Legally, Plumbing & Heating Technicians are required to set the DHW (Domestic Hot Water) temperature at a maximum of 120 Degrees Fahrenheit at the faucet(s) (taps). The purpose is simple, to prevent personal injury particularly of children and when operating any water tap. It works, but is it ideal for the residential or commercial user? No.
Like any regulation it has up and down sides. The down side is that some dedicated appliances need higher water temperatures or you pay it back in poorer performance and increased electrical energy costs. Dishwashers and commercial power washers are the primary examples.
Commercial Dishwashers require a continuous 140 Degrees Fahrenheit supply to assure bacterial elimination and augment the sanitation cycle (electrical enhancement). We have had more than a few instances where clients have not been able to meet State Health Dept. Guidelines. In all cases there was a misapplication of DHW heating equipment involved. Shouldn’t a similar situation exist with residential DHW generation? It does.
Local Dealer installed a Rinnai Demand Water Heater to supply a commercial dishwasher in a restaurant. Rinnai and others supply up to a 120 Degree F output as shipped. There is an internal switch to increase this to 140 Degrees F — and immediately void your Warrantee. There is a product application disclaimer on these and other Demand Heaters specifically excluding commercial dishwashers and other similar applications. Moreover they will not supply the volume of water over time (the Delta-T Problem). The only potential solution is to supply tempered water to the heater (see other blogs), but this can be iffy even for this application.
Area Church installed a gas-fired 40 gallon water heater to supply their commercial dishwasher. Even if you could force the temp up to 140, there is not enough stored and resupply volume to operate through cycle(s). Being a single DHW source in a public structure, then what do you then do about tap water temperatures?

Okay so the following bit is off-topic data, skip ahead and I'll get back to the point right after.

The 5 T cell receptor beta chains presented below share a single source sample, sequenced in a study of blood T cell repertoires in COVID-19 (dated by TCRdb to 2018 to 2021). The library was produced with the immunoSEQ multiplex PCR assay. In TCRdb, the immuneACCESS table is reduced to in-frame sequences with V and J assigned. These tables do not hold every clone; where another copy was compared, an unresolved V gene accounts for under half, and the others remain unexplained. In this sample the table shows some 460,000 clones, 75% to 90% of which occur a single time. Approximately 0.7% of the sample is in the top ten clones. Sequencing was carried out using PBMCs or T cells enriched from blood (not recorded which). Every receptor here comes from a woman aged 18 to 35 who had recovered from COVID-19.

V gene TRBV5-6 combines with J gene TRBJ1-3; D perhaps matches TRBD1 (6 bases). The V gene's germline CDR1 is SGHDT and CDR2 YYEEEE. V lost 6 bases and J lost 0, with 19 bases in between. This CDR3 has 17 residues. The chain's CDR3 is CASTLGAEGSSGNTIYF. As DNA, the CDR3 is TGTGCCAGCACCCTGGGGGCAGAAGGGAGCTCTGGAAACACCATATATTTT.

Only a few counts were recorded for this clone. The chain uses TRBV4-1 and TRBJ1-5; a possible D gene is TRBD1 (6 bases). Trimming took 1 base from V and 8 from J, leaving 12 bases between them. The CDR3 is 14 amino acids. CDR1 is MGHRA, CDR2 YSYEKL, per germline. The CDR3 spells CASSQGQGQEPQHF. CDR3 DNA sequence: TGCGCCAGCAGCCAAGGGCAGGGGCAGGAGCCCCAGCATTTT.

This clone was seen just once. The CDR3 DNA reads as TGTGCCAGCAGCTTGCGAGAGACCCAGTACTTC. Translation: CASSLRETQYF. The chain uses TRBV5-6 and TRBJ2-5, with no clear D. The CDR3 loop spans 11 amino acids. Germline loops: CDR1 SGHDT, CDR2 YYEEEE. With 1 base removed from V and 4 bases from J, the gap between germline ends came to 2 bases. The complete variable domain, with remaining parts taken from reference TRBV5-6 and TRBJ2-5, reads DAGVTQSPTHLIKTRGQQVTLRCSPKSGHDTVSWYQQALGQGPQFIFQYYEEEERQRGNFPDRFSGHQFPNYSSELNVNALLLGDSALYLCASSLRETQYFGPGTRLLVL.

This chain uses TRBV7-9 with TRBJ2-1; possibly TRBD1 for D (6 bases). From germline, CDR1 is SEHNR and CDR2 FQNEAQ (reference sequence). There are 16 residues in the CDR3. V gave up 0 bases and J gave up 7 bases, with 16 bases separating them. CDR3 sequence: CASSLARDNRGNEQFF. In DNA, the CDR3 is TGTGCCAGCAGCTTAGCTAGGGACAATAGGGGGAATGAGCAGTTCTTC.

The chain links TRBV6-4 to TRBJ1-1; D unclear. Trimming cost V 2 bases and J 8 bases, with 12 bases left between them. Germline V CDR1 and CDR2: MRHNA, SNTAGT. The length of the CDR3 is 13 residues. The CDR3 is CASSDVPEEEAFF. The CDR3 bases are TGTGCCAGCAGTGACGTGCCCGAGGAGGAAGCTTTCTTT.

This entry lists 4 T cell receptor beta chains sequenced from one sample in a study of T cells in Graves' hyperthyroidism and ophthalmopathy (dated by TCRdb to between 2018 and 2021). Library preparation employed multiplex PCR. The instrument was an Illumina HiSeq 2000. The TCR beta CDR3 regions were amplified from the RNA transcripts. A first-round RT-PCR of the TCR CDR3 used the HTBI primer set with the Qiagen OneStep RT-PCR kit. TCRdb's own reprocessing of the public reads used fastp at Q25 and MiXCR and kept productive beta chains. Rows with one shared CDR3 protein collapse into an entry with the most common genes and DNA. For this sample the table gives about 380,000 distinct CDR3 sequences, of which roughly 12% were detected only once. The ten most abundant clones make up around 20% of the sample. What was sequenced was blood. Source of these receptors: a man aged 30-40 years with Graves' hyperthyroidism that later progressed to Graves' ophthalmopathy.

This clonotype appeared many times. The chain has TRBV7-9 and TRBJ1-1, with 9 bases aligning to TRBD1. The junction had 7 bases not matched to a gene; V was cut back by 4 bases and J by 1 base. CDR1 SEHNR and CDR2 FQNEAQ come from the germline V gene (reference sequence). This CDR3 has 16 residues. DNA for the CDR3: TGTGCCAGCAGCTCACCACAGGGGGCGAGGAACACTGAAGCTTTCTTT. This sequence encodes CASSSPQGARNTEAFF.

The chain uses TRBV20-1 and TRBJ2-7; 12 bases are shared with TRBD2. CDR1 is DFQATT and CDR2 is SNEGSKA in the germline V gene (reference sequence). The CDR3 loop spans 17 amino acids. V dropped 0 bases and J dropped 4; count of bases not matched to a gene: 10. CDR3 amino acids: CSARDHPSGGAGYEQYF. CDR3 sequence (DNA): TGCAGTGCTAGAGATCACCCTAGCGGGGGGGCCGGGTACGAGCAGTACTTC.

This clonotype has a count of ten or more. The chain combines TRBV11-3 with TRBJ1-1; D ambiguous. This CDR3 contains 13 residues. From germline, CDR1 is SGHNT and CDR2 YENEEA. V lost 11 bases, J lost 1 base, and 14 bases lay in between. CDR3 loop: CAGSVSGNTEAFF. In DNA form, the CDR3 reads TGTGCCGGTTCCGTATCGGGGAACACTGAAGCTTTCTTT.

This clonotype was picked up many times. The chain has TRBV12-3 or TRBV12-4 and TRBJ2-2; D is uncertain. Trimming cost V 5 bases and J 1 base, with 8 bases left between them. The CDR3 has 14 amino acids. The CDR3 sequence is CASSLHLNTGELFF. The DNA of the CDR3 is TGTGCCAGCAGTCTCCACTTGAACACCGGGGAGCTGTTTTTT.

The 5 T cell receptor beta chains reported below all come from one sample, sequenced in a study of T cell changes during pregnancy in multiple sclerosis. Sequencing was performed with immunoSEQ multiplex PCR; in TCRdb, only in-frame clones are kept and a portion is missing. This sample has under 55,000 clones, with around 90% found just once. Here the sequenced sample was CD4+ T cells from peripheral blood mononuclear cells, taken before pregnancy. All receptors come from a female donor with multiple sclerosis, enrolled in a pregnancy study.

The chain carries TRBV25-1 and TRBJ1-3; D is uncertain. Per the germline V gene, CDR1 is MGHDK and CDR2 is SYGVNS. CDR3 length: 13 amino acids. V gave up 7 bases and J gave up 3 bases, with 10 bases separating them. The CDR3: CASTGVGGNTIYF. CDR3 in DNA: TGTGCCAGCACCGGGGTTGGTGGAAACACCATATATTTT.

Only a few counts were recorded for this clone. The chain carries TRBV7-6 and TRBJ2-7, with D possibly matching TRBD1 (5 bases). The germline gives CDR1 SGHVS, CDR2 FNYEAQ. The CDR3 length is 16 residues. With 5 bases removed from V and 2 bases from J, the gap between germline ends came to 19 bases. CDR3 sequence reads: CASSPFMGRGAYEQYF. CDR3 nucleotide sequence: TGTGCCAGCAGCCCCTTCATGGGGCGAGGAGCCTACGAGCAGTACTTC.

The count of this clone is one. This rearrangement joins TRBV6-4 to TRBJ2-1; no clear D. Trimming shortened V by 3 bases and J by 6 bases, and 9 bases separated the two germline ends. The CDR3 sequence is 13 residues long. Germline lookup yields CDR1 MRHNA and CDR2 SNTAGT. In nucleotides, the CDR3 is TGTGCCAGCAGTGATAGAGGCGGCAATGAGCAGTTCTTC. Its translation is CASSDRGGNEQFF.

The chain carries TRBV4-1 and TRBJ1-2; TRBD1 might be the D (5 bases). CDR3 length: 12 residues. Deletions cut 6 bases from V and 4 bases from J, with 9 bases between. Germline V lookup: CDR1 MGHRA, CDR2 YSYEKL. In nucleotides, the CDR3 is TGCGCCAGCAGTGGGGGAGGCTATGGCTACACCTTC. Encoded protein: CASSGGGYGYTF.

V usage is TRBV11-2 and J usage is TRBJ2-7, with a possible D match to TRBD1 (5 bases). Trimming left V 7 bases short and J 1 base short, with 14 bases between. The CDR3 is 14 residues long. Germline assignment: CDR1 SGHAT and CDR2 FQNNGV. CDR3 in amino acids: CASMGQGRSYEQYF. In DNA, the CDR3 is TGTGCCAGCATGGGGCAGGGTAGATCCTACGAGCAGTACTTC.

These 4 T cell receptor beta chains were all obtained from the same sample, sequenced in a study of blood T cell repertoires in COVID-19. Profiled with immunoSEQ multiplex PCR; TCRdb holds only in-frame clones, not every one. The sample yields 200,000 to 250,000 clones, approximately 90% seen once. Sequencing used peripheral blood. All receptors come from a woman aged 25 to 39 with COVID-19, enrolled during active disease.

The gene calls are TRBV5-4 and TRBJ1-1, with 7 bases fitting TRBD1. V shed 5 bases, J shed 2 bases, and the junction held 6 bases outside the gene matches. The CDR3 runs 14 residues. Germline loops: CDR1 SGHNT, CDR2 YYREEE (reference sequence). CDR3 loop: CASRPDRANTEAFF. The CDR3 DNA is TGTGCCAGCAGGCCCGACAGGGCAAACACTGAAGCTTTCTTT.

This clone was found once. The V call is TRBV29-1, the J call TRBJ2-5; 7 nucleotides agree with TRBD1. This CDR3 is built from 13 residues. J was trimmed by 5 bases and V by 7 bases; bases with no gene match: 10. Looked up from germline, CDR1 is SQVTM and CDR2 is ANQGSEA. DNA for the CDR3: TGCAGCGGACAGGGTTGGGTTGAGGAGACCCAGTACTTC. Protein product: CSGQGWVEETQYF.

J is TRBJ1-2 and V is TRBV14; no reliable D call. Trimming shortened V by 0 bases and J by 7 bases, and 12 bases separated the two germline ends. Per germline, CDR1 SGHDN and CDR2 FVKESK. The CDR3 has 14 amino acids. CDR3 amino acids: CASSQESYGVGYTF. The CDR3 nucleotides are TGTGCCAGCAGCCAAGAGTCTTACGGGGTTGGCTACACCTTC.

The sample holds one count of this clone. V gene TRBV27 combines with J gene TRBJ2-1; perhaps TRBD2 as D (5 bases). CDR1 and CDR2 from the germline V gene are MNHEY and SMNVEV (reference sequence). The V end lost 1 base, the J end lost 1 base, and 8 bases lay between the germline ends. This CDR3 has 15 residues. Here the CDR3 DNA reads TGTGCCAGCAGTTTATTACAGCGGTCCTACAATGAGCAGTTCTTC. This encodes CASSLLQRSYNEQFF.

Now, what about your residential dishwasher? The same process applies with similar results — but you don’t see it readily. That 120 Degree F (at best) water does its thing, but not as efficiently. Your initial wash temperature is low and efficiency suffers. The electricity-sucking water temp coil and sanitizing cycles are notorious energy users. (Look at the Wattage Data on the Appliance Nameplate.)
The obvious solution in all cases is to supply hotter water to all dishwashers. In one manner or another you must provide a dual temperature source to accomplish this. The techniques vary depending upon your DHW source:
Electric, Gas&Oil-fired and Indirect DHW Heaters – Increase your thermal switch or aquastat temps up to 140 Degrees F (the usual max allowable by design). Then separate your piping to the dishwasher (and other?) and install a good quality Tempering Valve into your other tap water supply line(s).
Immersion (Tankless) DHW Coil in your Boiler – Ideal situation. Tee the output of your coil to dishwasher (and other?) for maximum temperature water. Careful – it is scalding hot!
Provide a separate, high temperature & capacity DHW Heater to suit the particular appliance(s).
Meanwhile do the “cheap tricks”:
Insulate all your DHW lines from heater to use points, regardless and inasmuch as possible.
Shut off your DHW immersion coil boilers between cycles to save energy during low heating season demands. It only takes about 15 minutes to reheat. Plan ahead.
Open the nearest hot water tap to your dishwasher (kitchen sink?) to get water hot before cycling your dishwasher. This will minimize that initial wash temperature problem in the dishwasher.
If you should decide to employ high temperature DHW taps for specialized use, do it safely. Secure them!
Last Edit: 10/10/2012 pdm